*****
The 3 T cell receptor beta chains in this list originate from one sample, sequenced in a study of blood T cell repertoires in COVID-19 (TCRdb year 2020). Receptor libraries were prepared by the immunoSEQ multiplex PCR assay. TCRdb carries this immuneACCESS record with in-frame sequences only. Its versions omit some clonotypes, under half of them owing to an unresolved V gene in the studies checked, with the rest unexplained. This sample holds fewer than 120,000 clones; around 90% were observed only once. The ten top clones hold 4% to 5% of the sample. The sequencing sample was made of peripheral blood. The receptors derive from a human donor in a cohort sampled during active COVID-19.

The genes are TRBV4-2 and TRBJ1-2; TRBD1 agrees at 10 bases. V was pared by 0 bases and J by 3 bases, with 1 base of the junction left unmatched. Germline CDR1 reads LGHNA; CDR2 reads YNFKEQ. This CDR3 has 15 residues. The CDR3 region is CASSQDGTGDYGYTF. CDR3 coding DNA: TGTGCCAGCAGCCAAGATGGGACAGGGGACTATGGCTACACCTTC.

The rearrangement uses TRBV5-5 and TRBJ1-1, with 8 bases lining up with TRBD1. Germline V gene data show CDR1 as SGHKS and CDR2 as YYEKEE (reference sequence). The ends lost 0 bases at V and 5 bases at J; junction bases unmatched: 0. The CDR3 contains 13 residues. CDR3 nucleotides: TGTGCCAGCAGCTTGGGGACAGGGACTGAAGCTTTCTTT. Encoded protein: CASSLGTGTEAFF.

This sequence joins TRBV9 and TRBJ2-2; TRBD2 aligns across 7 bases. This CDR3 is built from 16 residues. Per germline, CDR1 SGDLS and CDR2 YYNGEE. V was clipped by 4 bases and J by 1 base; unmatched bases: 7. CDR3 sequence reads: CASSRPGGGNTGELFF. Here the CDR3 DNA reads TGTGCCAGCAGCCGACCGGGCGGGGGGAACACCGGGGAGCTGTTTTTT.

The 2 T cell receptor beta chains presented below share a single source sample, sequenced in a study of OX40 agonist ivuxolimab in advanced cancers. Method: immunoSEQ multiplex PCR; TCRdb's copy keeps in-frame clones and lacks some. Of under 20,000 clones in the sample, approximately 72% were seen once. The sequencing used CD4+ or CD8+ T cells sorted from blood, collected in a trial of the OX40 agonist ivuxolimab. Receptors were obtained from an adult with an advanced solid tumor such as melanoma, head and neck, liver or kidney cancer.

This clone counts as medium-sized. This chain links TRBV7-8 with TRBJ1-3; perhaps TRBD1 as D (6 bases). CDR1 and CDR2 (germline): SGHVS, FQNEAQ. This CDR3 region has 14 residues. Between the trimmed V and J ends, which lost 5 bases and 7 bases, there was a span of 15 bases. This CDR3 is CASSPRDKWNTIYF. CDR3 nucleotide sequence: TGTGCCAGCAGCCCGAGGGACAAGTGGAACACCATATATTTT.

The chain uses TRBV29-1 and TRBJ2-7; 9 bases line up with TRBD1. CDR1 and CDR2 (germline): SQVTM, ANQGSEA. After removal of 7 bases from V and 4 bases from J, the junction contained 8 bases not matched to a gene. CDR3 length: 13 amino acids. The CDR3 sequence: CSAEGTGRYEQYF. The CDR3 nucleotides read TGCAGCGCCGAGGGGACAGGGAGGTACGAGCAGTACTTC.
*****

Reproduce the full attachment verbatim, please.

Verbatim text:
The 3 T cell receptor beta chains in this list originate from one sample, sequenced in a study of blood T cell repertoires in COVID-19 (TCRdb year 2020). Receptor libraries were prepared by the immunoSEQ multiplex PCR assay. TCRdb carries this immuneACCESS record with in-frame sequences only. Its versions omit some clonotypes, under half of them owing to an unresolved V gene in the studies checked, with the rest unexplained. This sample holds fewer than 120,000 clones; around 90% were observed only once. The ten top clones hold 4% to 5% of the sample. The sequencing sample was made of peripheral blood. The receptors derive from a human donor in a cohort sampled during active COVID-19.

The genes are TRBV4-2 and TRBJ1-2; TRBD1 agrees at 10 bases. V was pared by 0 bases and J by 3 bases, with 1 base of the junction left unmatched. Germline CDR1 reads LGHNA; CDR2 reads YNFKEQ. This CDR3 has 15 residues. The CDR3 region is CASSQDGTGDYGYTF. CDR3 coding DNA: TGTGCCAGCAGCCAAGATGGGACAGGGGACTATGGCTACACCTTC.

The rearrangement uses TRBV5-5 and TRBJ1-1, with 8 bases lining up with TRBD1. Germline V gene data show CDR1 as SGHKS and CDR2 as YYEKEE (reference sequence). The ends lost 0 bases at V and 5 bases at J; junction bases unmatched: 0. The CDR3 contains 13 residues. CDR3 nucleotides: TGTGCCAGCAGCTTGGGGACAGGGACTGAAGCTTTCTTT. Encoded protein: CASSLGTGTEAFF.

This sequence joins TRBV9 and TRBJ2-2; TRBD2 aligns across 7 bases. This CDR3 is built from 16 residues. Per germline, CDR1 SGDLS and CDR2 YYNGEE. V was clipped by 4 bases and J by 1 base; unmatched bases: 7. CDR3 sequence reads: CASSRPGGGNTGELFF. Here the CDR3 DNA reads TGTGCCAGCAGCCGACCGGGCGGGGGGAACACCGGGGAGCTGTTTTTT.

The 2 T cell receptor beta chains presented below share a single source sample, sequenced in a study of OX40 agonist ivuxolimab in advanced cancers. Method: immunoSEQ multiplex PCR; TCRdb's copy keeps in-frame clones and lacks some. Of under 20,000 clones in the sample, approximately 72% were seen once. The sequencing used CD4+ or CD8+ T cells sorted from blood, collected in a trial of the OX40 agonist ivuxolimab. Receptors were obtained from an adult with an advanced solid tumor such as melanoma, head and neck, liver or kidney cancer.

This clone counts as medium-sized. This chain links TRBV7-8 with TRBJ1-3; perhaps TRBD1 as D (6 bases). CDR1 and CDR2 (germline): SGHVS, FQNEAQ. This CDR3 region has 14 residues. Between the trimmed V and J ends, which lost 5 bases and 7 bases, there was a span of 15 bases. This CDR3 is CASSPRDKWNTIYF. CDR3 nucleotide sequence: TGTGCCAGCAGCCCGAGGGACAAGTGGAACACCATATATTTT.

The chain uses TRBV29-1 and TRBJ2-7; 9 bases line up with TRBD1. CDR1 and CDR2 (germline): SQVTM, ANQGSEA. After removal of 7 bases from V and 4 bases from J, the junction contained 8 bases not matched to a gene. CDR3 length: 13 amino acids. The CDR3 sequence: CSAEGTGRYEQYF. The CDR3 nucleotides read TGCAGCGCCGAGGGGACAGGGAGGTACGAGCAGTACTTC.